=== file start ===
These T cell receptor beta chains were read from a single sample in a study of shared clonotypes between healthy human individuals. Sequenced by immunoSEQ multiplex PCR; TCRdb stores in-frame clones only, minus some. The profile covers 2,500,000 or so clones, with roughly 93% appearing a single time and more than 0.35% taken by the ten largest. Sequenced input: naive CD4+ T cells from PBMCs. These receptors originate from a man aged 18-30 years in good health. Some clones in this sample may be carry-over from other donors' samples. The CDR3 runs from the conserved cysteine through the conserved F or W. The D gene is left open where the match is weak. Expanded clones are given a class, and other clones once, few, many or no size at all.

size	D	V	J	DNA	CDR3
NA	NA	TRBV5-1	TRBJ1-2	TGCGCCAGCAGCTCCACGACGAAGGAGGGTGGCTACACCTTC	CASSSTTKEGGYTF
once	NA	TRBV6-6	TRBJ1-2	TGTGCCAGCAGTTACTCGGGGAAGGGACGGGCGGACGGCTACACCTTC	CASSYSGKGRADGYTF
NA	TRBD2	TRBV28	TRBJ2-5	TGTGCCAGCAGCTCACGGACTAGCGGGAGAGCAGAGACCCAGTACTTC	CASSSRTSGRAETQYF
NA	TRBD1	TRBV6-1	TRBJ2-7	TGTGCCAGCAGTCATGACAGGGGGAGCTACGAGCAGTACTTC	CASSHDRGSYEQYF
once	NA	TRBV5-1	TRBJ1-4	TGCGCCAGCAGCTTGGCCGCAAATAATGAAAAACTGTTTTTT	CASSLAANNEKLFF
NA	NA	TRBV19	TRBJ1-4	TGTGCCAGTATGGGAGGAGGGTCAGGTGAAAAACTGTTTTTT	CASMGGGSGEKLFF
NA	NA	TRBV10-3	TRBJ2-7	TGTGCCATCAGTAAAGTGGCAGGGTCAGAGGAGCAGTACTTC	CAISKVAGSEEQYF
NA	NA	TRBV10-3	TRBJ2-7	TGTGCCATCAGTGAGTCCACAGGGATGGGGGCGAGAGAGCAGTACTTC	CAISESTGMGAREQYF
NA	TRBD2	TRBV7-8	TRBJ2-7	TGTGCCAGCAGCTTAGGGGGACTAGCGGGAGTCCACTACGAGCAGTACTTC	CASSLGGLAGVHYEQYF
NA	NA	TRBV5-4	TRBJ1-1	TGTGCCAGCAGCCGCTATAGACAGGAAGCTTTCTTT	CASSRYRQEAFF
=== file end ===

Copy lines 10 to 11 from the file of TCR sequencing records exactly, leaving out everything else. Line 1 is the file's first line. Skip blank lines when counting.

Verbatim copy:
NA	NA	TRBV10-3	TRBJ2-7	TGTGCCATCAGTGAGTCCACAGGGATGGGGGCGAGAGAGCAGTACTTC	CAISESTGMGAREQYF
NA	TRBD2	TRBV7-8	TRBJ2-7	TGTGCCAGCAGCTTAGGGGGACTAGCGGGAGTCCACTACGAGCAGTACTTC	CASSLGGLAGVHYEQYF